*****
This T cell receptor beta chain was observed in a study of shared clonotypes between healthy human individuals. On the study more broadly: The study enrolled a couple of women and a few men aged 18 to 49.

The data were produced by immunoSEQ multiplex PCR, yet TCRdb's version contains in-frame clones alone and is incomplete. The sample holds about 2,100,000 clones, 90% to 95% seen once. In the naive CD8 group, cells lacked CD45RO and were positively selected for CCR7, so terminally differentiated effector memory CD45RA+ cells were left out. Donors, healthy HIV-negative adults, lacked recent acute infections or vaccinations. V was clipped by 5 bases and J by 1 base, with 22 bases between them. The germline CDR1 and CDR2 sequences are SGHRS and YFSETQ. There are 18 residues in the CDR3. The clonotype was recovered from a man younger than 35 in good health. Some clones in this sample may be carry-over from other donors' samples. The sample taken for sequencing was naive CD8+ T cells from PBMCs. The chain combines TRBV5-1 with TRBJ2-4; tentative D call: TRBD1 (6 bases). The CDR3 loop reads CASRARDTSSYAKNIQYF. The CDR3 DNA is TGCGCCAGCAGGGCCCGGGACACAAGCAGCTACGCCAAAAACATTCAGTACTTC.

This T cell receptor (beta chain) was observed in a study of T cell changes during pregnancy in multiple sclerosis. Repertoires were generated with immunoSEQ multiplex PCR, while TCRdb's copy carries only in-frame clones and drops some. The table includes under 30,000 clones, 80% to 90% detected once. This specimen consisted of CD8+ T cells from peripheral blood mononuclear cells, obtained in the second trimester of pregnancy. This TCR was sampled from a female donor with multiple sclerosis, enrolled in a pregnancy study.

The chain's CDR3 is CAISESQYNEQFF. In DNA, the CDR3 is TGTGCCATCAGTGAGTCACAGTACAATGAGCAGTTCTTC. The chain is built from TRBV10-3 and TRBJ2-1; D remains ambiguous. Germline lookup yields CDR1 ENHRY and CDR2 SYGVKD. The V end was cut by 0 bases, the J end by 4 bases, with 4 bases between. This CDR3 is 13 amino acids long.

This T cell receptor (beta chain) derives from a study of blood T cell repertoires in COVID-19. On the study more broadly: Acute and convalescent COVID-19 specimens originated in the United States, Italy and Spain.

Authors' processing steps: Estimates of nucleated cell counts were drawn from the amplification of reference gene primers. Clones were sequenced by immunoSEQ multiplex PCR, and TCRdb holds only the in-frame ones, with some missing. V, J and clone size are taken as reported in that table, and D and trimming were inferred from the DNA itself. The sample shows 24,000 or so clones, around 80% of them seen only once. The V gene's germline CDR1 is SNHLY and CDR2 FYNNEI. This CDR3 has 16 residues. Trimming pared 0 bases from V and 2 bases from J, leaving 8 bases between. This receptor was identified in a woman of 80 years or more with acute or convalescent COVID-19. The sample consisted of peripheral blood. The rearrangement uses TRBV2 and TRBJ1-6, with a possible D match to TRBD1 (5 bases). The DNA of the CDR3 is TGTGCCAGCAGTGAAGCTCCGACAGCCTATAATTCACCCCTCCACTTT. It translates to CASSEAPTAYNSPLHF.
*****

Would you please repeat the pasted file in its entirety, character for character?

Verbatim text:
This T cell receptor beta chain was observed in a study of shared clonotypes between healthy human individuals. On the study more broadly: The study enrolled a couple of women and a few men aged 18 to 49.

The data were produced by immunoSEQ multiplex PCR, yet TCRdb's version contains in-frame clones alone and is incomplete. The sample holds about 2,100,000 clones, 90% to 95% seen once. In the naive CD8 group, cells lacked CD45RO and were positively selected for CCR7, so terminally differentiated effector memory CD45RA+ cells were left out. Donors, healthy HIV-negative adults, lacked recent acute infections or vaccinations. V was clipped by 5 bases and J by 1 base, with 22 bases between them. The germline CDR1 and CDR2 sequences are SGHRS and YFSETQ. There are 18 residues in the CDR3. The clonotype was recovered from a man younger than 35 in good health. Some clones in this sample may be carry-over from other donors' samples. The sample taken for sequencing was naive CD8+ T cells from PBMCs. The chain combines TRBV5-1 with TRBJ2-4; tentative D call: TRBD1 (6 bases). The CDR3 loop reads CASRARDTSSYAKNIQYF. The CDR3 DNA is TGCGCCAGCAGGGCCCGGGACACAAGCAGCTACGCCAAAAACATTCAGTACTTC.

This T cell receptor (beta chain) was observed in a study of T cell changes during pregnancy in multiple sclerosis. Repertoires were generated with immunoSEQ multiplex PCR, while TCRdb's copy carries only in-frame clones and drops some. The table includes under 30,000 clones, 80% to 90% detected once. This specimen consisted of CD8+ T cells from peripheral blood mononuclear cells, obtained in the second trimester of pregnancy. This TCR was sampled from a female donor with multiple sclerosis, enrolled in a pregnancy study.

The chain's CDR3 is CAISESQYNEQFF. In DNA, the CDR3 is TGTGCCATCAGTGAGTCACAGTACAATGAGCAGTTCTTC. The chain is built from TRBV10-3 and TRBJ2-1; D remains ambiguous. Germline lookup yields CDR1 ENHRY and CDR2 SYGVKD. The V end was cut by 0 bases, the J end by 4 bases, with 4 bases between. This CDR3 is 13 amino acids long.

This T cell receptor (beta chain) derives from a study of blood T cell repertoires in COVID-19. On the study more broadly: Acute and convalescent COVID-19 specimens originated in the United States, Italy and Spain.

Authors' processing steps: Estimates of nucleated cell counts were drawn from the amplification of reference gene primers. Clones were sequenced by immunoSEQ multiplex PCR, and TCRdb holds only the in-frame ones, with some missing. V, J and clone size are taken as reported in that table, and D and trimming were inferred from the DNA itself. The sample shows 24,000 or so clones, around 80% of them seen only once. The V gene's germline CDR1 is SNHLY and CDR2 FYNNEI. This CDR3 has 16 residues. Trimming pared 0 bases from V and 2 bases from J, leaving 8 bases between. This receptor was identified in a woman of 80 years or more with acute or convalescent COVID-19. The sample consisted of peripheral blood. The rearrangement uses TRBV2 and TRBJ1-6, with a possible D match to TRBD1 (5 bases). The DNA of the CDR3 is TGTGCCAGCAGTGAAGCTCCGACAGCCTATAATTCACCCCTCCACTTT. It translates to CASSEAPTAYNSPLHF.